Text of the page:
CANADA FX DEBT-C$ held in check by trade data, Greece

* C$ at C$0.9915 vs US$, or $1.0085
    * Bond prices mostly higher

    By Jon Cook	
    TORONTO, March 19 (Reuters) - The Canadian dollar was little
changed against its U.S. counterpart o n M onday as a stronger
greenback kept riskier currencies in check and soft Canadian
trade data and nervousness over a looming Greek bond auction
weighed on sentiment.	
    Recently, the U.S. dollar has been boosted by a slew of
encouraging U.S. economic data, reducing the likelihood of
further stimulus from the Federal Reserve.	
    "We're picking up where we left off on Friday," said Don
Mikolich, executive director of foreign exchange sales at CIBC
World Markets. "In the absence of any real significant
fundamental news here, we're probably going to be fairly
rangebound and drifting a little bit."	
    As currency traders looked ahead to this week's Canadian
retail sales and consumer pricing numbers, data on Monday showed
Canada's wholesale trade slumped a worse-than-expected 1 percent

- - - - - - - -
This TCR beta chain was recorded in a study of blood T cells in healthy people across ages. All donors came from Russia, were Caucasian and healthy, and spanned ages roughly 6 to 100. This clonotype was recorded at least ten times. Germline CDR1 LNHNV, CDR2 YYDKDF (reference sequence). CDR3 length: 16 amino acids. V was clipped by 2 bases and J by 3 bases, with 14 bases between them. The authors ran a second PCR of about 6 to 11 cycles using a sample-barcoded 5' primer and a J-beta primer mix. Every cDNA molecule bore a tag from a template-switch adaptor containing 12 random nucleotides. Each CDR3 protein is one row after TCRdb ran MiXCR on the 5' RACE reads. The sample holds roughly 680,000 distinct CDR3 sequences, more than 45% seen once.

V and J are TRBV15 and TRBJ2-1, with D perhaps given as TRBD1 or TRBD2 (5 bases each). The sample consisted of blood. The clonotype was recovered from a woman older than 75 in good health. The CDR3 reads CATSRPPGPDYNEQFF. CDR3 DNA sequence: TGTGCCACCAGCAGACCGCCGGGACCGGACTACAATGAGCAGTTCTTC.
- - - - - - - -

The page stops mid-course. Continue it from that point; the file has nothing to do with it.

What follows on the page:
in January from December, the second decline in three months
following six consecutive gains. 	
    However the news did not have much impact on the Canadian
    At 8:45 a.m. (1245 GMT), the Canadian dollar was at
C$0.9915 versus the U.S. dollar, or $1.0085, little changed from
Friday's North American session close at C$0.9919 versus the
U.S. dollar, or $1.0082.	
    Mikolich said he saw the Canadian dollar holding within a
tight range between C$0.9990 and C$0.9840.	
    Overall, appetite for riskier growth-oriented assets
remained strong, reflected by last week's strong performance by
U.S. and European stocks and a big sell-off of Canadian
government bonds and U.S. Treasuries driven by expectations for
stronger growth in the U.S. economy.  	
    However, Canadian government bond prices were up on Monday
on slightly lower risk sentiment as market watchers looked ahead
to more important economic data later in the week and showed
some trepidation about Tuesday's Greek debt swap.	
    The preliminary price set at an auction to decide the payout
due to holders of Greek default insurance on Monday showed
investors fear for the country's financial future even after a
debt restructuring and aid packages. 	
    "If not well received, it will bring (Europe's) debt
problems back to the radar screens," said Mikolich.
"Particularly with Portugal, Spain and Italy in the wings still
to be addressed over the next while, so you would see a bit of
that risk-off trade."	
    The two-year bond was up three Canadian cents to
yield 1.270 percent. The 10-year bond rose two
Canadian cents to yield 2.239 percent, but was still close to a
five-month high.